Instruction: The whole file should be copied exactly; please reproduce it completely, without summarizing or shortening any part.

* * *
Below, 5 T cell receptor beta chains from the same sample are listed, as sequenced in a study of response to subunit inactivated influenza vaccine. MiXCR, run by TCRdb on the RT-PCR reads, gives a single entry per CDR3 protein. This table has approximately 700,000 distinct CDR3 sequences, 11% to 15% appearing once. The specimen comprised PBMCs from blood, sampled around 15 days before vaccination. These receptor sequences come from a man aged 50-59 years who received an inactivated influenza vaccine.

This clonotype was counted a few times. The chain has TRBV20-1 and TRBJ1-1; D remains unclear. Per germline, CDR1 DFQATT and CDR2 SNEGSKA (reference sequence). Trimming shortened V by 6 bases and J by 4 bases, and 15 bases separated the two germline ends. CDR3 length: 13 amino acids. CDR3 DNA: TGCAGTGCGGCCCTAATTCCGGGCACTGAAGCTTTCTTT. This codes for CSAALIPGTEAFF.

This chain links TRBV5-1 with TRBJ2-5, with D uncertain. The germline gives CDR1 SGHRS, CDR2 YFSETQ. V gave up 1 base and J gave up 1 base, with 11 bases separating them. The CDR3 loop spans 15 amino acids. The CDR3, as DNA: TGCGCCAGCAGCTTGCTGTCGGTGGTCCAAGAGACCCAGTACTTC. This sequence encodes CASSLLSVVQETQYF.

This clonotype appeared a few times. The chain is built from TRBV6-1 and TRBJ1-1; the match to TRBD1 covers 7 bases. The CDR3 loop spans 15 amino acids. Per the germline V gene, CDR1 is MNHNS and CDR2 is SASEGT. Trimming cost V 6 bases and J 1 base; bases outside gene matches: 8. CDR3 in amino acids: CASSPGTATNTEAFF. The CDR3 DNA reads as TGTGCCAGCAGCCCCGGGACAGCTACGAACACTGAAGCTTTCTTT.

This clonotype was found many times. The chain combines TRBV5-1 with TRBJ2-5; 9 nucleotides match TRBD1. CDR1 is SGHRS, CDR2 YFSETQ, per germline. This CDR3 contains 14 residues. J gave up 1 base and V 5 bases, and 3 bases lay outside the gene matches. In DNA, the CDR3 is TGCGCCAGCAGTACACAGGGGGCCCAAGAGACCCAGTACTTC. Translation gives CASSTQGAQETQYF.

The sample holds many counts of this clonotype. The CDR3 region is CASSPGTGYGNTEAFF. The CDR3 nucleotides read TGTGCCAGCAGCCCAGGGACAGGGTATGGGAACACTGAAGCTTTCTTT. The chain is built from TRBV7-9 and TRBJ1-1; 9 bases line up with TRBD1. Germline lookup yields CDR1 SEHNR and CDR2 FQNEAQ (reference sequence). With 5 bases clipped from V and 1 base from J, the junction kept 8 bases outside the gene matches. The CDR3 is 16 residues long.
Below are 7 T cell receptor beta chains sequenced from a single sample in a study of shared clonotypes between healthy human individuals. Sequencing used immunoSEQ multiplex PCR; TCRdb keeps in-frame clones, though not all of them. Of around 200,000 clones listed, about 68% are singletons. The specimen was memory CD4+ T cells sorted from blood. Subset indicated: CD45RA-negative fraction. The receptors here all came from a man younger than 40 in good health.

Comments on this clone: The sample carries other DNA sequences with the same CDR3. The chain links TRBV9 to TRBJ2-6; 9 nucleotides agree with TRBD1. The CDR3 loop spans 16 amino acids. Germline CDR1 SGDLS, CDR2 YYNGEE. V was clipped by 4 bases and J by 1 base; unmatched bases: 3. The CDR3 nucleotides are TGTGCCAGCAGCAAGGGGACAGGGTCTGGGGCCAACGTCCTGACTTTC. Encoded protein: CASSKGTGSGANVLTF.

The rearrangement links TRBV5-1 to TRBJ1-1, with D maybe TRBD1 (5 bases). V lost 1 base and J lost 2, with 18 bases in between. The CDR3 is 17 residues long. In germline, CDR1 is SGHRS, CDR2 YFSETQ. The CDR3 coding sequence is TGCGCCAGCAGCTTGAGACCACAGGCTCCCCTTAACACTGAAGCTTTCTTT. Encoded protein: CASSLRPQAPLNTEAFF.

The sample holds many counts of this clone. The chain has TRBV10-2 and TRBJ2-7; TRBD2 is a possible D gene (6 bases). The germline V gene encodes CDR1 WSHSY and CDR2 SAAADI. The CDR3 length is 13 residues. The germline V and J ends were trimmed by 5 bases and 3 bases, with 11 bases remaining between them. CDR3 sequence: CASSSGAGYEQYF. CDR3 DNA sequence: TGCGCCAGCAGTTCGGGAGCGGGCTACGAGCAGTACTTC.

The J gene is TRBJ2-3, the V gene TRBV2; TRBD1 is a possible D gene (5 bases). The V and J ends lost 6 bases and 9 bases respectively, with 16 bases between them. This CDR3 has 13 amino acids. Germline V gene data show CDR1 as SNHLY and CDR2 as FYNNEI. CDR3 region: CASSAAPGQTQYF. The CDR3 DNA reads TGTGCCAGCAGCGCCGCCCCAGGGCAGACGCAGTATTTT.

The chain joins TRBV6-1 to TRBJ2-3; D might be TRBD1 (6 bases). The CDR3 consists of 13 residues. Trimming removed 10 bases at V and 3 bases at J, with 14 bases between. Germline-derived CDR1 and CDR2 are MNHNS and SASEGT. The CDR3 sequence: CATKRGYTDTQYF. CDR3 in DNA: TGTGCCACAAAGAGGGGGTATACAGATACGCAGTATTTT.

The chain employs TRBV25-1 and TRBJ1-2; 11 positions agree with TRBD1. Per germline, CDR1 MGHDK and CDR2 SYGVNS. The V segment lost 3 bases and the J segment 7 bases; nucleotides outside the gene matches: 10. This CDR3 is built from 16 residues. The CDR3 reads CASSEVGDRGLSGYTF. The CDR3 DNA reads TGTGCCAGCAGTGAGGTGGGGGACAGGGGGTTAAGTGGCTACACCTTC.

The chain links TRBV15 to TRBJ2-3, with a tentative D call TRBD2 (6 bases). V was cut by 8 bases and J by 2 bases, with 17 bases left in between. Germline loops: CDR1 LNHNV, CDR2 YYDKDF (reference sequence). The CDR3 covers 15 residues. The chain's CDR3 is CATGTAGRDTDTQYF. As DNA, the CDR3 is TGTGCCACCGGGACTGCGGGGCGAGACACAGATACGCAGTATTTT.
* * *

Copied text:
Below, 5 T cell receptor beta chains from the same sample are listed, as sequenced in a study of response to subunit inactivated influenza vaccine. MiXCR, run by TCRdb on the RT-PCR reads, gives a single entry per CDR3 protein. This table has approximately 700,000 distinct CDR3 sequences, 11% to 15% appearing once. The specimen comprised PBMCs from blood, sampled around 15 days before vaccination. These receptor sequences come from a man aged 50-59 years who received an inactivated influenza vaccine.

This clonotype was counted a few times. The chain has TRBV20-1 and TRBJ1-1; D remains unclear. Per germline, CDR1 DFQATT and CDR2 SNEGSKA (reference sequence). Trimming shortened V by 6 bases and J by 4 bases, and 15 bases separated the two germline ends. CDR3 length: 13 amino acids. CDR3 DNA: TGCAGTGCGGCCCTAATTCCGGGCACTGAAGCTTTCTTT. This codes for CSAALIPGTEAFF.

This chain links TRBV5-1 with TRBJ2-5, with D uncertain. The germline gives CDR1 SGHRS, CDR2 YFSETQ. V gave up 1 base and J gave up 1 base, with 11 bases separating them. The CDR3 loop spans 15 amino acids. The CDR3, as DNA: TGCGCCAGCAGCTTGCTGTCGGTGGTCCAAGAGACCCAGTACTTC. This sequence encodes CASSLLSVVQETQYF.

This clonotype appeared a few times. The chain is built from TRBV6-1 and TRBJ1-1; the match to TRBD1 covers 7 bases. The CDR3 loop spans 15 amino acids. Per the germline V gene, CDR1 is MNHNS and CDR2 is SASEGT. Trimming cost V 6 bases and J 1 base; bases outside gene matches: 8. CDR3 in amino acids: CASSPGTATNTEAFF. The CDR3 DNA reads as TGTGCCAGCAGCCCCGGGACAGCTACGAACACTGAAGCTTTCTTT.

This clonotype was found many times. The chain combines TRBV5-1 with TRBJ2-5; 9 nucleotides match TRBD1. CDR1 is SGHRS, CDR2 YFSETQ, per germline. This CDR3 contains 14 residues. J gave up 1 base and V 5 bases, and 3 bases lay outside the gene matches. In DNA, the CDR3 is TGCGCCAGCAGTACACAGGGGGCCCAAGAGACCCAGTACTTC. Translation gives CASSTQGAQETQYF.

The sample holds many counts of this clonotype. The CDR3 region is CASSPGTGYGNTEAFF. The CDR3 nucleotides read TGTGCCAGCAGCCCAGGGACAGGGTATGGGAACACTGAAGCTTTCTTT. The chain is built from TRBV7-9 and TRBJ1-1; 9 bases line up with TRBD1. Germline lookup yields CDR1 SEHNR and CDR2 FQNEAQ (reference sequence). With 5 bases clipped from V and 1 base from J, the junction kept 8 bases outside the gene matches. The CDR3 is 16 residues long.
Below are 7 T cell receptor beta chains sequenced from a single sample in a study of shared clonotypes between healthy human individuals. Sequencing used immunoSEQ multiplex PCR; TCRdb keeps in-frame clones, though not all of them. Of around 200,000 clones listed, about 68% are singletons. The specimen was memory CD4+ T cells sorted from blood. Subset indicated: CD45RA-negative fraction. The receptors here all came from a man younger than 40 in good health.

Comments on this clone: The sample carries other DNA sequences with the same CDR3. The chain links TRBV9 to TRBJ2-6; 9 nucleotides agree with TRBD1. The CDR3 loop spans 16 amino acids. Germline CDR1 SGDLS, CDR2 YYNGEE. V was clipped by 4 bases and J by 1 base; unmatched bases: 3. The CDR3 nucleotides are TGTGCCAGCAGCAAGGGGACAGGGTCTGGGGCCAACGTCCTGACTTTC. Encoded protein: CASSKGTGSGANVLTF.

The rearrangement links TRBV5-1 to TRBJ1-1, with D maybe TRBD1 (5 bases). V lost 1 base and J lost 2, with 18 bases in between. The CDR3 is 17 residues long. In germline, CDR1 is SGHRS, CDR2 YFSETQ. The CDR3 coding sequence is TGCGCCAGCAGCTTGAGACCACAGGCTCCCCTTAACACTGAAGCTTTCTTT. Encoded protein: CASSLRPQAPLNTEAFF.

The sample holds many counts of this clone. The chain has TRBV10-2 and TRBJ2-7; TRBD2 is a possible D gene (6 bases). The germline V gene encodes CDR1 WSHSY and CDR2 SAAADI. The CDR3 length is 13 residues. The germline V and J ends were trimmed by 5 bases and 3 bases, with 11 bases remaining between them. CDR3 sequence: CASSSGAGYEQYF. CDR3 DNA sequence: TGCGCCAGCAGTTCGGGAGCGGGCTACGAGCAGTACTTC.

The J gene is TRBJ2-3, the V gene TRBV2; TRBD1 is a possible D gene (5 bases). The V and J ends lost 6 bases and 9 bases respectively, with 16 bases between them. This CDR3 has 13 amino acids. Germline V gene data show CDR1 as SNHLY and CDR2 as FYNNEI. CDR3 region: CASSAAPGQTQYF. The CDR3 DNA reads TGTGCCAGCAGCGCCGCCCCAGGGCAGACGCAGTATTTT.

The chain joins TRBV6-1 to TRBJ2-3; D might be TRBD1 (6 bases). The CDR3 consists of 13 residues. Trimming removed 10 bases at V and 3 bases at J, with 14 bases between. Germline-derived CDR1 and CDR2 are MNHNS and SASEGT. The CDR3 sequence: CATKRGYTDTQYF. CDR3 in DNA: TGTGCCACAAAGAGGGGGTATACAGATACGCAGTATTTT.

The chain employs TRBV25-1 and TRBJ1-2; 11 positions agree with TRBD1. Per germline, CDR1 MGHDK and CDR2 SYGVNS. The V segment lost 3 bases and the J segment 7 bases; nucleotides outside the gene matches: 10. This CDR3 is built from 16 residues. The CDR3 reads CASSEVGDRGLSGYTF. The CDR3 DNA reads TGTGCCAGCAGTGAGGTGGGGGACAGGGGGTTAAGTGGCTACACCTTC.

The chain links TRBV15 to TRBJ2-3, with a tentative D call TRBD2 (6 bases). V was cut by 8 bases and J by 2 bases, with 17 bases left in between. Germline loops: CDR1 LNHNV, CDR2 YYDKDF (reference sequence). The CDR3 covers 15 residues. The chain's CDR3 is CATGTAGRDTDTQYF. As DNA, the CDR3 is TGTGCCACCGGGACTGCGGGGCGAGACACAGATACGCAGTATTTT.